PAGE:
With day-time temperatures reaching 21 degrees and with a brisk southerly breeze, it has been a good week for migrant Lepidoptera. A Clouded Yellow butterfly on the last day of September was our first of the year and a colourful addition to the Red Admirals and Small Coopers that are still busy on the ivy and bramble of the island’s east coast.
Last night (1 October) we set two moth traps, my portable heath trap in the valley next to the farmhouse and our portable skinner trap out in the old arable plot in the middle of the island with acid grassland on one side and heather on the other.
After an early start for Wales’ last group match in the world cup, it was slow progress emptying two busy traps. Having evicted masses of crane flies, the egg boxes were full of moths. The most prominent species was Lunar Underwing with over 600 individuals between both traps. 17 species were recorded in total, not bad for the beginning of October.
4 species were new to the Ramsey list; The Sallow was caught in the valley next to the house, a common species taking advantage of the over-ripe blackberries and Red-line Quaker was recorded from both traps. The windy weather on the coast here often prohibits trapping in September and October which may be why these two common autumn species had not been recorded previously.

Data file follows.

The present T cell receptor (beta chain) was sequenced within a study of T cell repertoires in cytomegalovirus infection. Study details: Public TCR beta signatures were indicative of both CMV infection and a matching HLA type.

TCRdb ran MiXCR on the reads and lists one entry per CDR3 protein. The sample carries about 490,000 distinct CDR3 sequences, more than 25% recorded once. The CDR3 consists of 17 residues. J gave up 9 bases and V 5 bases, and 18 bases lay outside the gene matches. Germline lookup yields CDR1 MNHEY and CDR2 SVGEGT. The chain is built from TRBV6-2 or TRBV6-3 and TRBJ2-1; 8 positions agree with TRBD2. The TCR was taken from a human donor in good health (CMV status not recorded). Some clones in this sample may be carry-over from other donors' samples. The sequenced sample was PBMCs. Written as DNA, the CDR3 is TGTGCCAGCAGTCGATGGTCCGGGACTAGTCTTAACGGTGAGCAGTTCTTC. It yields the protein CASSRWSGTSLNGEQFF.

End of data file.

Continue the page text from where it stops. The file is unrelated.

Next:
The exciting species are migrants and The Vestal is one of those. 2 individuals of this seemingly delicate moth were recorded, although when you consider that it breeds in Iberia and northern Africa and migrates into northern Europe in many years it is obviously not as fragile as it looks.
Our fourth new species last night was L-album Wainscot, again with two individuals in the heath trap. With a distinctive white L shape on the forewings this is a striking moth. Although this species breeds along the south coast of England, the moths we are seeing are likely to be immigrants, pushed up by the southerly winds from mainland Europe.